I was advised a few Mondays ago that my last day with my employer of the last decade is ending midsummer. I am not seeing any of the much touted recovery. I am seeing the “red shift” as the economy heads downward and away from me. I see dishonesty and collusion in the Main Stream Media working that old propaganda truism, “Tell a lie often enough and it will become true”. MSM’s problem this time is that the experience Americans are having is so counter to the Government and MSM’s propaganda that it is not working like it used to. Just because the Government changed the way they report inflation at very low rates is not “resonating” with the public. Hell, we are reminded of the phony-baloney numbers every time we buy groceries or gas.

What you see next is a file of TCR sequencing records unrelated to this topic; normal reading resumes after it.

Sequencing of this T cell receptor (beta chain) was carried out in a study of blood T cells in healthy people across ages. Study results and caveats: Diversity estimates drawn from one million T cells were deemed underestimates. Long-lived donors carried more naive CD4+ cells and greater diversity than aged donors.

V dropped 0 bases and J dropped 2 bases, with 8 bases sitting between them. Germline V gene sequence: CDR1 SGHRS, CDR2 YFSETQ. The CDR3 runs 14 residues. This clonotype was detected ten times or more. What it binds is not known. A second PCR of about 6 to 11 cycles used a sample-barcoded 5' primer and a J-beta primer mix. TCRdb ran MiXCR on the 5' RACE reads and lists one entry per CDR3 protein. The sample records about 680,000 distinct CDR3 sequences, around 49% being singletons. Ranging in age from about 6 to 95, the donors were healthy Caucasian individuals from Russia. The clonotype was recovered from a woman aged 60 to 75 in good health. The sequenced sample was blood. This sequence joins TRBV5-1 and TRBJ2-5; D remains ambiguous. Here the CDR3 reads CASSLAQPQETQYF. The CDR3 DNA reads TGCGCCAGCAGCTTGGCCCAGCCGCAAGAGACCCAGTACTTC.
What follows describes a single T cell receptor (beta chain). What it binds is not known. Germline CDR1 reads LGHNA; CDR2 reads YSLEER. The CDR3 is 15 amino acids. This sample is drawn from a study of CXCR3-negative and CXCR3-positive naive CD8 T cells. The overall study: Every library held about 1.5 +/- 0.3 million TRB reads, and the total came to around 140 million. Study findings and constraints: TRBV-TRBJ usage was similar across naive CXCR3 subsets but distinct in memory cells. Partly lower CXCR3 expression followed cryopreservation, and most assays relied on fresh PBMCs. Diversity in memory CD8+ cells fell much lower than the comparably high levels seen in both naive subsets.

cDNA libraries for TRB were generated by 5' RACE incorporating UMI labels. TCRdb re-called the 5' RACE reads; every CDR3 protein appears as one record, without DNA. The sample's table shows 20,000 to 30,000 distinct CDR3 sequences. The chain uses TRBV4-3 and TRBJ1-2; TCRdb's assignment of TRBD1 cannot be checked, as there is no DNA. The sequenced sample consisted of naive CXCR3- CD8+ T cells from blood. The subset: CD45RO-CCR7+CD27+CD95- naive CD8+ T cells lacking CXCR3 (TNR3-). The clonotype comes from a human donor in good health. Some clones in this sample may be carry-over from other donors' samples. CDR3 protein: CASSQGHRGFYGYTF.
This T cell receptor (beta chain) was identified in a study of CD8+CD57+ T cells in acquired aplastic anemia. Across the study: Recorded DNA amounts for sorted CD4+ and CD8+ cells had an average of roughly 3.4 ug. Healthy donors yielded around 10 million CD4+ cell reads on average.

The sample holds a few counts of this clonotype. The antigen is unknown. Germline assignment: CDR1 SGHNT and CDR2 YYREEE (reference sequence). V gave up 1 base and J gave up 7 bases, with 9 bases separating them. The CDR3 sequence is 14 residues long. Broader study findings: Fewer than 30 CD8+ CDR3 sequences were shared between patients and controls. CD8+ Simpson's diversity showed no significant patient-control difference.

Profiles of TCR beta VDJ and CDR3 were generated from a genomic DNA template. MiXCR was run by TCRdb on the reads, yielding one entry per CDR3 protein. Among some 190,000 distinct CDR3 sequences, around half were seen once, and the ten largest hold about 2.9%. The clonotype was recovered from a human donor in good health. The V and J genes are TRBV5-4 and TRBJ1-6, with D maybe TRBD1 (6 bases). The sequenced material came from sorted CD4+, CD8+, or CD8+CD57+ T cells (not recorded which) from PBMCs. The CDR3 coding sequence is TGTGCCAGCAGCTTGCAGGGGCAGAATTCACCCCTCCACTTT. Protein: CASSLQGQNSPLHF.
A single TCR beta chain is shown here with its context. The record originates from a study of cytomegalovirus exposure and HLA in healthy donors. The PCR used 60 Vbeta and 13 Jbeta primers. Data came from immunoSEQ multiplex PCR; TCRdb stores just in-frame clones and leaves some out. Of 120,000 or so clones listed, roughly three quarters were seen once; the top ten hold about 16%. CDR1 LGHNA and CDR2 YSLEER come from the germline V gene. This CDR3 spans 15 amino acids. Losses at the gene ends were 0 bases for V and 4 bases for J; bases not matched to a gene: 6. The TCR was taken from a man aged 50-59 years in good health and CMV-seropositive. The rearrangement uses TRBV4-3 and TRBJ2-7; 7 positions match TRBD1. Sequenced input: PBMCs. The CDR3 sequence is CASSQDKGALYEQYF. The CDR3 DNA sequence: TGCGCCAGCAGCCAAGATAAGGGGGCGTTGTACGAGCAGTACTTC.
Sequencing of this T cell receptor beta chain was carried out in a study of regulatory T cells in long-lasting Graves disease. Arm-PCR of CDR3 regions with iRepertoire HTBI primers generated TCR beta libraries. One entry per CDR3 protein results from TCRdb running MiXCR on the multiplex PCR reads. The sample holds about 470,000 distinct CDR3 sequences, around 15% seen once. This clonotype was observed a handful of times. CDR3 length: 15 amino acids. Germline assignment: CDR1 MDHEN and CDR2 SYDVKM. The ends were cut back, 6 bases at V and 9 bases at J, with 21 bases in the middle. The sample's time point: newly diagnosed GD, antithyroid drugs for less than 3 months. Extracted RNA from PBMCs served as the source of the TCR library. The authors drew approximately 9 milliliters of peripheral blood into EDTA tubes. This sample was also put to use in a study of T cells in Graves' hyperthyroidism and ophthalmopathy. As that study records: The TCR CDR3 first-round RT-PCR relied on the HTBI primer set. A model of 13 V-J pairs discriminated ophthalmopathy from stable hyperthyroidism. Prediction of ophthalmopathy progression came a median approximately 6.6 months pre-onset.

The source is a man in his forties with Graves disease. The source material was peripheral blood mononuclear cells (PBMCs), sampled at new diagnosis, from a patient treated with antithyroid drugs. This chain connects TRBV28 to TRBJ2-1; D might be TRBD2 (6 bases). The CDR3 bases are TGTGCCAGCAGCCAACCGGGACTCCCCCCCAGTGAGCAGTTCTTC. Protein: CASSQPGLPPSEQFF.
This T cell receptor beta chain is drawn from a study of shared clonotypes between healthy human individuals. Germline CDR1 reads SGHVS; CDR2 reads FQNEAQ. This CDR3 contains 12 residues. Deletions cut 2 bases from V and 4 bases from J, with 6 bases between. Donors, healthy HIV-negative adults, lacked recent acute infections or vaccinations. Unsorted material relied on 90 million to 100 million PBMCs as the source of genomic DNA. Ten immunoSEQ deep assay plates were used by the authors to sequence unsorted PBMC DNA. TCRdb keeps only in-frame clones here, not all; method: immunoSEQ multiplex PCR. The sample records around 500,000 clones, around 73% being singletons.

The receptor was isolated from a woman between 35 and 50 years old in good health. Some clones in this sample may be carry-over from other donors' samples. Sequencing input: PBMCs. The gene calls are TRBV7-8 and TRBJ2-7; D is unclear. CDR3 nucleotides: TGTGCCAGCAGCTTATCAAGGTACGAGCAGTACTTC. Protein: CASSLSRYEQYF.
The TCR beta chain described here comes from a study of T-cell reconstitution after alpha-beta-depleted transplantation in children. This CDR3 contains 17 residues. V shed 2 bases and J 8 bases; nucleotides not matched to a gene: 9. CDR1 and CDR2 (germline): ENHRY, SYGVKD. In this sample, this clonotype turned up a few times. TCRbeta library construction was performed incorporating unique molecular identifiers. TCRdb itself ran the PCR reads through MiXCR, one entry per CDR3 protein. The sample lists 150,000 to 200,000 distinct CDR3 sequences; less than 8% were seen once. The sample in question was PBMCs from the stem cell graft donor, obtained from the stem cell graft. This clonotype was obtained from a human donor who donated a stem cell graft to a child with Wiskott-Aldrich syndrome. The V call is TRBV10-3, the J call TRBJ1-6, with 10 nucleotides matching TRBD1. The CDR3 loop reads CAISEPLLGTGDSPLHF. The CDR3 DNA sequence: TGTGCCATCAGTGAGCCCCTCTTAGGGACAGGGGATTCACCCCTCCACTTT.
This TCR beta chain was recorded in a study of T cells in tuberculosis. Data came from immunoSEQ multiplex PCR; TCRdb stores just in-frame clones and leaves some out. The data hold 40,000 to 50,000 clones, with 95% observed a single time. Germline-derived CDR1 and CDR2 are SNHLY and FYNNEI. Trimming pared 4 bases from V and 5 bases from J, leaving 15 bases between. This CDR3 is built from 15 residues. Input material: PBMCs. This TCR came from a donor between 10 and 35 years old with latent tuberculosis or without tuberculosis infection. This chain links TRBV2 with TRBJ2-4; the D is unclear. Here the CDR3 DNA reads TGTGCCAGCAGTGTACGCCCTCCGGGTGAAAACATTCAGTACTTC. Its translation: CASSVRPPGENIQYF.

Mr. Kunstler,Nice article

    • Greg

      This line is golden!!: “If I want fluff, I’ll watch Katie Couric or Sponge Bob Square Pants.” Great comment man!!

  12. Suzan

    Thanks for commenting on this major unreported MSM mess, Greg.

    I’ve been saying the same thing at my blog(s) (Welcome to Pottersville2 now) for years, and running Jim Kunstler!

    If we can’t get the word out very soon that things are coming to a very bad resolution point (financially and ecologically to say the least), and get some decisive citizen response, we are then actually only just awaiting the metaphorical cliff-jumping moment.

    Again, thanks for all you do to keep us informed!

    • Greg

      Thank you Suzan and Phil,

  13. Phil Fleming